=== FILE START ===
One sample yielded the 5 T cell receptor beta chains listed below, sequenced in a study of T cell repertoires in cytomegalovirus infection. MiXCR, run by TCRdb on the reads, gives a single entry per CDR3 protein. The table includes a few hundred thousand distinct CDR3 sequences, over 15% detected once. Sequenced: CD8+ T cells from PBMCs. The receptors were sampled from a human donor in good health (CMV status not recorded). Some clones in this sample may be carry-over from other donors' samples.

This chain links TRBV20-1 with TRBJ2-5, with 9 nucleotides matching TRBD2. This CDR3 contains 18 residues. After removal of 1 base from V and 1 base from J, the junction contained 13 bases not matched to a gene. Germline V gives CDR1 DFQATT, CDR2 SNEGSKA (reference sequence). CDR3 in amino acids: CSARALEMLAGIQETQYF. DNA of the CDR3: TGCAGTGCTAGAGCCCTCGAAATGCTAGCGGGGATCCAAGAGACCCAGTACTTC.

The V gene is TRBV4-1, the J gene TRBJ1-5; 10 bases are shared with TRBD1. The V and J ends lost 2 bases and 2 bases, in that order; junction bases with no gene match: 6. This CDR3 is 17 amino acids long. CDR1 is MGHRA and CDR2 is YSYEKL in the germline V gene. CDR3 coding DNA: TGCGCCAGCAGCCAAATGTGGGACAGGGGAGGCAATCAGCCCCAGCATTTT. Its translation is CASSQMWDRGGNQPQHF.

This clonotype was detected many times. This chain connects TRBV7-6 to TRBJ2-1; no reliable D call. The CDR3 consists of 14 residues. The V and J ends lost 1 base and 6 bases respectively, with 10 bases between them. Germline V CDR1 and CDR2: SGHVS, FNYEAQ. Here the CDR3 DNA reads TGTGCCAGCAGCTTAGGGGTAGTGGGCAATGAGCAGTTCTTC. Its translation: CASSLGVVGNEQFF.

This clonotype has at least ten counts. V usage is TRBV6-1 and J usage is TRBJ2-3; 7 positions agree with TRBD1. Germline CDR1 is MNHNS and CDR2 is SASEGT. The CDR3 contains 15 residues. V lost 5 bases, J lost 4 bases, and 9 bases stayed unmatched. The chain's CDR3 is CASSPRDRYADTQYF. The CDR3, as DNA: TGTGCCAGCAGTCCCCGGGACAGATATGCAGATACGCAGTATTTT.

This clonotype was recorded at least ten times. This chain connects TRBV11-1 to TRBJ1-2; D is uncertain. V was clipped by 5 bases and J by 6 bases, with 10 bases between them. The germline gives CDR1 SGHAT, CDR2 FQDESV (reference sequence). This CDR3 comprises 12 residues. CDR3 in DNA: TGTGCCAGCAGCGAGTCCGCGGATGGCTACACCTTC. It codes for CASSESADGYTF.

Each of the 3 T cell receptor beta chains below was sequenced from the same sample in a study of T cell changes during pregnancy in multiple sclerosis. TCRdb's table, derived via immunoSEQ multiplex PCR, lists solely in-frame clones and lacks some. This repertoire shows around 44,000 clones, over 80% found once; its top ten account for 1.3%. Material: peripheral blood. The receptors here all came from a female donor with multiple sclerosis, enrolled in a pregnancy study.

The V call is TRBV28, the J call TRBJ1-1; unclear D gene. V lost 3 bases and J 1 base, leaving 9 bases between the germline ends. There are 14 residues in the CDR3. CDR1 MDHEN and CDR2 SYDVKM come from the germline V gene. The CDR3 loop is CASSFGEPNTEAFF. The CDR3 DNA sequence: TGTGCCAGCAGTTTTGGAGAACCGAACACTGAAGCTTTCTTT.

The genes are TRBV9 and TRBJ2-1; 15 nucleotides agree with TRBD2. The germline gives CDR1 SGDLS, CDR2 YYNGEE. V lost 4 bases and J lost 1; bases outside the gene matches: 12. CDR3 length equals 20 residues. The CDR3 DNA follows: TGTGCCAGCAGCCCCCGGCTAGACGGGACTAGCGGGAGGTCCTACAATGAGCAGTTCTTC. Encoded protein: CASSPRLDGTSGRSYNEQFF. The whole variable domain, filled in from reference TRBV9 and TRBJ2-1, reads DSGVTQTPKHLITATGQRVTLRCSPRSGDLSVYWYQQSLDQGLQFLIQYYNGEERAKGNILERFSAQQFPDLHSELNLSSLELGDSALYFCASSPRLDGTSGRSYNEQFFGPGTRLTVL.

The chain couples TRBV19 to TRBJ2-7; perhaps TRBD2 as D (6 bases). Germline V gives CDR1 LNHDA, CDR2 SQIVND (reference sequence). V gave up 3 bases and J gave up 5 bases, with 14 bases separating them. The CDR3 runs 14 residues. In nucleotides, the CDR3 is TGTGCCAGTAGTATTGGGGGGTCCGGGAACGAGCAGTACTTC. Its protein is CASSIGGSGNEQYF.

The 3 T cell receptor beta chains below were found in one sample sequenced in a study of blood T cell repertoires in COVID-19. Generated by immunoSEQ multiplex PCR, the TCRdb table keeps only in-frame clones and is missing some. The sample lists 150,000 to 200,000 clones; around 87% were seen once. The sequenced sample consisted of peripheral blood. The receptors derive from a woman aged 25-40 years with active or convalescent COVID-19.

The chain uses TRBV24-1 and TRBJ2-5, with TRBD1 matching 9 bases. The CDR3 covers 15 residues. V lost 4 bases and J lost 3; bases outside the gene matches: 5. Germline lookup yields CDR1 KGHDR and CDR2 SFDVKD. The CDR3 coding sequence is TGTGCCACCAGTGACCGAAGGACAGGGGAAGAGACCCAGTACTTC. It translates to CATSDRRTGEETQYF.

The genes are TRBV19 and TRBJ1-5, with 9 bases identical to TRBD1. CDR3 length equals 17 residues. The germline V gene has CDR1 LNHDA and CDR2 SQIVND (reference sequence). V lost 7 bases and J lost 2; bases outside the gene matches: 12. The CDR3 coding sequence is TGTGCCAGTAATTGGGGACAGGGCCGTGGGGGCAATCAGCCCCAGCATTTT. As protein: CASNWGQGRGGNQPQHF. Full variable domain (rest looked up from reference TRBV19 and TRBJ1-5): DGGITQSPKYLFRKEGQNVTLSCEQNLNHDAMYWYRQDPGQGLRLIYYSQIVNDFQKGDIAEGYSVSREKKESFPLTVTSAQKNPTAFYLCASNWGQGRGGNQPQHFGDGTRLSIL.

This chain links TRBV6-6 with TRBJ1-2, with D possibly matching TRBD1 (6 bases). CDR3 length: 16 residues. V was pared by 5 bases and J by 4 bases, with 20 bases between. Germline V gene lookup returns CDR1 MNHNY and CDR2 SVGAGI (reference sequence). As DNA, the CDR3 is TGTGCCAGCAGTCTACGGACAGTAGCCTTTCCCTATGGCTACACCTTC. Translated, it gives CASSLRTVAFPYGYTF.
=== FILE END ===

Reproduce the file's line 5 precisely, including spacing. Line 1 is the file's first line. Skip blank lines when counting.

This clonotype has at least ten counts. V usage is TRBV6-1 and J usage is TRBJ2-3; 7 positions agree with TRBD1. Germline CDR1 is MNHNS and CDR2 is SASEGT. The CDR3 contains 15 residues. V lost 5 bases, J lost 4 bases, and 9 bases stayed unmatched. The chain's CDR3 is CASSPRDRYADTQYF. The CDR3, as DNA: TGTGCCAGCAGTCCCCGGGACAGATATGCAGATACGCAGTATTTT.